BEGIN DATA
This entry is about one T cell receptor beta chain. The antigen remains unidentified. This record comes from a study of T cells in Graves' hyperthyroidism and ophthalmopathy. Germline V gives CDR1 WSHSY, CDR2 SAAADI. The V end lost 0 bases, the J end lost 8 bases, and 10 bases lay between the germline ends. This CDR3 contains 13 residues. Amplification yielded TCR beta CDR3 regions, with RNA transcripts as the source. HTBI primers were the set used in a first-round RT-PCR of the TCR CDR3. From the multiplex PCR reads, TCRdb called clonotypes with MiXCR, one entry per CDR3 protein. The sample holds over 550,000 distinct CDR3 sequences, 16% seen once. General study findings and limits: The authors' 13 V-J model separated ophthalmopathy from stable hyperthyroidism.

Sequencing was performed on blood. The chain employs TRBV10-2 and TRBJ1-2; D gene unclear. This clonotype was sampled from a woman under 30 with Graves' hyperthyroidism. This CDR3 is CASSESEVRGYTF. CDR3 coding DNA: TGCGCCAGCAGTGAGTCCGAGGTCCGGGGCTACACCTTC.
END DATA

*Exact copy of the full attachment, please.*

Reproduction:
This entry is about one T cell receptor beta chain. The antigen remains unidentified. This record comes from a study of T cells in Graves' hyperthyroidism and ophthalmopathy. Germline V gives CDR1 WSHSY, CDR2 SAAADI. The V end lost 0 bases, the J end lost 8 bases, and 10 bases lay between the germline ends. This CDR3 contains 13 residues. Amplification yielded TCR beta CDR3 regions, with RNA transcripts as the source. HTBI primers were the set used in a first-round RT-PCR of the TCR CDR3. From the multiplex PCR reads, TCRdb called clonotypes with MiXCR, one entry per CDR3 protein. The sample holds over 550,000 distinct CDR3 sequences, 16% seen once. General study findings and limits: The authors' 13 V-J model separated ophthalmopathy from stable hyperthyroidism.

Sequencing was performed on blood. The chain employs TRBV10-2 and TRBJ1-2; D gene unclear. This clonotype was sampled from a woman under 30 with Graves' hyperthyroidism. This CDR3 is CASSESEVRGYTF. CDR3 coding DNA: TGCGCCAGCAGTGAGTCCGAGGTCCGGGGCTACACCTTC.